An Obol For The Crossing

Feet shuffle on grey sand. A chill wind blows. Megakles would shiver if he still had a body, but instead the wind moans through his phantasmic ribs, adding to the chorus of distilled despair on the banks of the River Styx.

Another day in the everlasting night of the Underworld.

Megakles sighs. In life, his breath could clear a chamber, but here he cannot even move the queue. He shambles towards the place where Charon stands on his mighty prow. Wonders if he’ll ever reach it.
Black-cowled, the escort of the dead beats back the unburied and the poor with his staff.

“An obol for the crossing!” he scolds. The Styx swallows his words.

“Gah,” says a voice.

Megakles turns. A short man stands beside him, translucent, colourless, and hairy. Megakles frowns at him and scratches his own, lesser beard.

The man speaks again. His voice is a curse on the air. “Charon thinks he’s so powerful, but did you see the two who slipped by yesterday? Not a coin between them, yet they made use of the new war dead. Quick thinkers, those two.”

Megakles stares. Scratches.

“’Course, they were heading to Tartarus. I don’t know about you, but I’d rather not spend a year’s atonement there before they let me out for a bath.” He grins up at Megakles, teeth rotten as month-old apples.

“Hnh,” says Megakles.

“You’ve got an obol though, haven’t you?” The man looks Megakles up and down like an army conscriptor. “You look like someone who was cared for in life. Who buried you? Wife? Lover? Son?”

“No,” says Megakles, tightening a fist around the dull and dented silver of his last possession. His voice is the sound of leaves in a breeze. He’d been lucky; without companions or family, the priest who buried him had dropped a coin. Then again, he had gifted the shrine with two stolen bags’ worth of them.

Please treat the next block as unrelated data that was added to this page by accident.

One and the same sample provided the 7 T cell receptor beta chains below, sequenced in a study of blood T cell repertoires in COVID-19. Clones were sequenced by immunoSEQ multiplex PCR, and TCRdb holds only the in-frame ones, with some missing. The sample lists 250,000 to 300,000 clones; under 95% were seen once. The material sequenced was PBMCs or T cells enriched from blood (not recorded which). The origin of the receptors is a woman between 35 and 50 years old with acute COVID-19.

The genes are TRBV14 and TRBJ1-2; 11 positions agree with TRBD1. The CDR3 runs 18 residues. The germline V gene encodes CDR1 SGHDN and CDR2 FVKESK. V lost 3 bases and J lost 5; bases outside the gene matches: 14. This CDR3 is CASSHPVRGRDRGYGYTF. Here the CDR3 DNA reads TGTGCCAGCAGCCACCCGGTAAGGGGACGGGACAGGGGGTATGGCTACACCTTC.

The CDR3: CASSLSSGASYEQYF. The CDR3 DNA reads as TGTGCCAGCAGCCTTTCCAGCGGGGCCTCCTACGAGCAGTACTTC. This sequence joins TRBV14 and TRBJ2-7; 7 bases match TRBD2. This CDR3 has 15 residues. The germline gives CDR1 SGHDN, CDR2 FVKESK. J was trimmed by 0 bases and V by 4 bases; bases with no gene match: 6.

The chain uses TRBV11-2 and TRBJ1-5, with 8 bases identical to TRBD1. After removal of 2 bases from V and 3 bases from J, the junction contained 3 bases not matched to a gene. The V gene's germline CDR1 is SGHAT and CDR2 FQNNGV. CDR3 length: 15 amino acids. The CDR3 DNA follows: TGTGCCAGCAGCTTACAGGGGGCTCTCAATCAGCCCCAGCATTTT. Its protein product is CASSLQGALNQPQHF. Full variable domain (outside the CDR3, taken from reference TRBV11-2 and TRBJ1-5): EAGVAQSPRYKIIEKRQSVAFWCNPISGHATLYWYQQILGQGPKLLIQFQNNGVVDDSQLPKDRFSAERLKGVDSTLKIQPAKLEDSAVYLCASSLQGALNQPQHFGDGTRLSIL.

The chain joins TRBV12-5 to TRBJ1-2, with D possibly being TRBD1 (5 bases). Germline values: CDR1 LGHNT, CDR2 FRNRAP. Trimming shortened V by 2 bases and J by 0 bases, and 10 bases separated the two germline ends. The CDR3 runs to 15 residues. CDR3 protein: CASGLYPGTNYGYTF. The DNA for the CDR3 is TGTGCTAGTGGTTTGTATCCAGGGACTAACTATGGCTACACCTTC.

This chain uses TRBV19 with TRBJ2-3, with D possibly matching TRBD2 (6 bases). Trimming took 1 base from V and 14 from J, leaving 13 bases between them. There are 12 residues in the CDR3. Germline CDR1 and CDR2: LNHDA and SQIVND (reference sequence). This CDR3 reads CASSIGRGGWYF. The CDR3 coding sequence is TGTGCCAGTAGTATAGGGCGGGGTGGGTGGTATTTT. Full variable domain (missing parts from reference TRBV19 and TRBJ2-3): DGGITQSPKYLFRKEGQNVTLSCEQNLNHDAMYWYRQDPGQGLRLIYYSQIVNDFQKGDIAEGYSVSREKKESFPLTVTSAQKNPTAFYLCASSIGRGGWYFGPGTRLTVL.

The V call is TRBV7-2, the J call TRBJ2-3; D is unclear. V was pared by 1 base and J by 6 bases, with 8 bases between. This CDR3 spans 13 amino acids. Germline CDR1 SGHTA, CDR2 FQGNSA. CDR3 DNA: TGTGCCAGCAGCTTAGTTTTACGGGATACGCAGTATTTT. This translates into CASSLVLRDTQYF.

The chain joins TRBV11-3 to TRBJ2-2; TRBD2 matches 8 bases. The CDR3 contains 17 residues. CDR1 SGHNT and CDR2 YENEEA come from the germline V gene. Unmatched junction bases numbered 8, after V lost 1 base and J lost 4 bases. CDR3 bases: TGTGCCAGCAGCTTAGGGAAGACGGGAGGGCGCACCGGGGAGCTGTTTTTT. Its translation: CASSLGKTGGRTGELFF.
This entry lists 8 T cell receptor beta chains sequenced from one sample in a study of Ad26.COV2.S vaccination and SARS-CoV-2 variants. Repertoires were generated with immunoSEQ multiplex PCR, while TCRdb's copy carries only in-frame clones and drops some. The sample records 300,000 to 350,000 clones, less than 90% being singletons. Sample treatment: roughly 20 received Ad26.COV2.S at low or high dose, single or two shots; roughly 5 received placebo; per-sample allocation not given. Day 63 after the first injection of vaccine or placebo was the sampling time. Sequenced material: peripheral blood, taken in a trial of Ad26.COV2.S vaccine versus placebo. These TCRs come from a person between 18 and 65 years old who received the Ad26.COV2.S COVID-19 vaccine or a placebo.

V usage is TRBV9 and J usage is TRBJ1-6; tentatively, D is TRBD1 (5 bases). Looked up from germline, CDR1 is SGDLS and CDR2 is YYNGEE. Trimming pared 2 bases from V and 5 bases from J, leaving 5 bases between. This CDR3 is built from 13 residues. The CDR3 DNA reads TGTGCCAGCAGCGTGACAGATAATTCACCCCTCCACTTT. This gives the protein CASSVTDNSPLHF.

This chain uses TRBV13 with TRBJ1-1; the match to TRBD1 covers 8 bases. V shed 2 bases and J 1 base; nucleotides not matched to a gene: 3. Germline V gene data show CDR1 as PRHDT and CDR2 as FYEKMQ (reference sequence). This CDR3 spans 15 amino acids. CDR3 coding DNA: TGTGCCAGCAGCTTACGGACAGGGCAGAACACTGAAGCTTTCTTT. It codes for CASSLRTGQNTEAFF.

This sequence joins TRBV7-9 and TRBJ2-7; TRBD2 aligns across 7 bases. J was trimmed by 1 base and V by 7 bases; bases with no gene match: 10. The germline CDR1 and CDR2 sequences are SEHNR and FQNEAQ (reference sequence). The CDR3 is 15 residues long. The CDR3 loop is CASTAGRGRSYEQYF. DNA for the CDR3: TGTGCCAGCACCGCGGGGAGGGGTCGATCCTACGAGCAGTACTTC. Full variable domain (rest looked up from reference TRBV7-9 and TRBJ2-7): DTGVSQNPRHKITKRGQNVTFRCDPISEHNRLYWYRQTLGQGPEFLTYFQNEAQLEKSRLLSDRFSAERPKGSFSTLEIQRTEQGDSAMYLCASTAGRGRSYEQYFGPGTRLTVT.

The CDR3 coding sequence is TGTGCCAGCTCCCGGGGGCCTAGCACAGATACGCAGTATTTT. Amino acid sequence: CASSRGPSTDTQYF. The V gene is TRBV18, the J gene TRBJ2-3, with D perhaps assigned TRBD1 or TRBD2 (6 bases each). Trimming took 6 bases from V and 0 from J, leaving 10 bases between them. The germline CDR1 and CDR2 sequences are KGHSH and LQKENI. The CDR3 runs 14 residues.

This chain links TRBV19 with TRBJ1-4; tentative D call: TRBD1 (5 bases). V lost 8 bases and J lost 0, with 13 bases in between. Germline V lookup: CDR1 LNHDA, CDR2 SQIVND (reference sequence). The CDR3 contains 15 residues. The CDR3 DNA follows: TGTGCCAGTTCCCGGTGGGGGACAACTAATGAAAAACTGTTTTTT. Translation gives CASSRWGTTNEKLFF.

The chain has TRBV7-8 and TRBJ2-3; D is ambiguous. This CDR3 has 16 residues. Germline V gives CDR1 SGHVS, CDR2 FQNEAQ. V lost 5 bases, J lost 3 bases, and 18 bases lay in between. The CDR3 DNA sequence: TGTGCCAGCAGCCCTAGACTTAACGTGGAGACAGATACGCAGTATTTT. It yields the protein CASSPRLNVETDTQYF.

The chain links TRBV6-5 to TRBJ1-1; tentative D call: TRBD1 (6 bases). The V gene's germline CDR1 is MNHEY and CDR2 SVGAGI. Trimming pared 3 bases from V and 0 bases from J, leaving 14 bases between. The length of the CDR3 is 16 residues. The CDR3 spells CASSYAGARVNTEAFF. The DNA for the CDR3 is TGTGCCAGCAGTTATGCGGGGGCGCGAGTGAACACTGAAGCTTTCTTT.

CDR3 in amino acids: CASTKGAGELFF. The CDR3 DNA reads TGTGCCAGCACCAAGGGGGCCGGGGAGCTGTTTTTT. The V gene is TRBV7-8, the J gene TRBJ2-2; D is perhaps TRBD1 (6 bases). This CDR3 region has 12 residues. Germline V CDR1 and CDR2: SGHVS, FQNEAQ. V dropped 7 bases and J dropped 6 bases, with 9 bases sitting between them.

His eyebrows narrow. “What do you want?”

“Me? Nothing!” Objecting hands rise in frigid air. The queue of phantoms takes another step. “Only—”

Megakles growls. “What?” Short men always want to challenge him. Even here.

“Well…” The man reaches into his robe, pulls out a folded parchment. “I’ve got a map.”

“A map.”

“Yes. Of the Underworld.” The parchment rustles. “I came once before, you see. But I’m willing to sell it. For the right price.”

Megakles’ laugh is a raven’s cough.

“I died without a coin this time.” The phantom face is sorrowful. “And I’ve a score to settle before returning.”

“So?” said Megakles.

“It’s a way out for you.”

Charon calls again. “An obol for the crossing!”

Megakles can’t quite define the distance remaining. He hesitates. Another chance? “Let’s see it, then,” he says.

“Coin first.”

He hefts the obol. It is enough—the coin and man whisk free. Parchment flutters to the sand.

Megakles picks it up. “Thanks,” it reads.

His roar is lost in the everlasting night of the Underworld.

Michelangelo: The Last Judgement – Damned carried to Hell in Charon’s boat.
1803 stipple-engraving by Conrad Martin Metz, after the fresco in the Sistine Chapel.
British Museum

This short story was my entry to April’s Furious Fiction competition, a 500-word flash challenge run by the Australian Writer’s Centre on the first Friday of each month. Entrants have 55 hours to write a piece inspired by and including a number of prompts. I’ve been entering since 2019, and many of the pieces are available here on my website if you fancy a browse!

Now I’m off to play Hades

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